The main structure of the Shenyang Imperial Palace was built in 1625.
In the blood of the man who laid a pathway to Beijing for Manchu rulers, war was mingled with love
He is notorious for his cold calculation, credited with forcing his stepmother to commit sacrificial suicide upon the death of his father to clear himself of a potential political foe. He was also a man of great ambition and amorous passion, his renown owing as much to his horseback achievements as to the fabled members of his harem.
This is Huang Taiji, founder of the Qing Dynasty (1644-1911), and today there is no other place where his colorful life is more powerfully evoked than in the Shenyang palace.
In the late 16th century, Nurhaci (1559-1626), a chieftain from Northeast China, united all the feuding tribes of his Manchu roots, before launching attacks on the already-rickety Ming Empire. He soon conquered what is now Liaoning and used it as a base for much more daring military moves. Around 1625 (the exact year is a matter of conjecture), Nurhaci ordered the construction of his royal palace, in Shenyang.
However, Nurhaci, who died a year later, in 1626, never spent a day in the residence he envisioned for himself as an emperor. It was Huang Taiji (Huang is not his surname, as the surname for the Manchu royal blood is Aisin-gioro.), Nurhaci's fourth son and successor, who later became the master of the Shenyang palace.
Enter the Shenyang palace from Daqing Gate, the main entrance, and you find yourself facing a yellow-roofed expanse, the Chongzheng Hall, where the emperor pored over mountains of documents or discussed state matters with his generals and court officials. Chongzheng means to fulfill royal duty and be a diligent ruler. Many of the plans that guided the Manchu troops from one military triumph to another must have been hatched here.<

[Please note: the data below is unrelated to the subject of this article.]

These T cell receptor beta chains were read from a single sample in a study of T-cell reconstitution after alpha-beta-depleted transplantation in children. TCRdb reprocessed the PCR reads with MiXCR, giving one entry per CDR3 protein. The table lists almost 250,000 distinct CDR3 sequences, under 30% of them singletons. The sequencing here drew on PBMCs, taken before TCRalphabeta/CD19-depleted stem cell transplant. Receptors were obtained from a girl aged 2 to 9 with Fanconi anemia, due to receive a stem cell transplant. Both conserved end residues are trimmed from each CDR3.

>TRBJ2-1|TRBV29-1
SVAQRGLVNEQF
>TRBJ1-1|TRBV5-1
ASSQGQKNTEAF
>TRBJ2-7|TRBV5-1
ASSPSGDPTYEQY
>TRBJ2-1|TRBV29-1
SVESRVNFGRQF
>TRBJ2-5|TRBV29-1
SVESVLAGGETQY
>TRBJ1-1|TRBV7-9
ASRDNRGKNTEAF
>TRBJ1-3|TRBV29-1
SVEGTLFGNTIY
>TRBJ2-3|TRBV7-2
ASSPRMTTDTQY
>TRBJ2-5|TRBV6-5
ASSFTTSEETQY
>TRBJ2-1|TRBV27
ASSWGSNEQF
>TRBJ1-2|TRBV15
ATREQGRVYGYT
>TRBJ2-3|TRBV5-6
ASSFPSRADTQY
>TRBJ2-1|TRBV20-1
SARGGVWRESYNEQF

The interior of Empress Jerjer's palace.
The day I visited, early this month, Chongzheng Hall was shrouded in scaffolding because long overdue conservation work was being carried out.
Next on the palace's central axis is its tallest building, the Phoenix Tower, which was Shenyang's tallest building when it was completed. Five "phoenixes" resided right behind this tower, each with their own separate abode. They are Huang Taiji's empress and four highest-ranking concubines. (The emperor had 10 other low-level concubines.)
Each deserves a book of her own. Two were former wives of the last ruler of the mighty Mongol Empire, which at one stage seemed utterly invincible. Both women were obviously consummate political pragmatists. When their husband, Ligdan Khan, suffered a humiliating military defeat at the hand of Huang Taiji and died in 1634 they knew that the best way of protecting their own people was to side with the Manchu ruler－or, better still, marry him. They did so in 1634 and 1935. (Another three of Ligdan Khan's eight wives married the Manchu emperor's brothers and son after their surrender.)
Huang Taiji's other three wives, including his empress, all bore the same surname, Borjigit, and are believed to have come from the same clan as that of the great conqueror Genghis Khan.
In 1614 Jerjer Borjigit, 16, was married by his father, a Mongol royal of the Khorchin tribe, to the Huang Taiji, 22, in a union of political expedience rather than of love. For three centuries, forming an alliance with the Mongols became a national policy, one all Qing emperors pursued and implemented with vigor.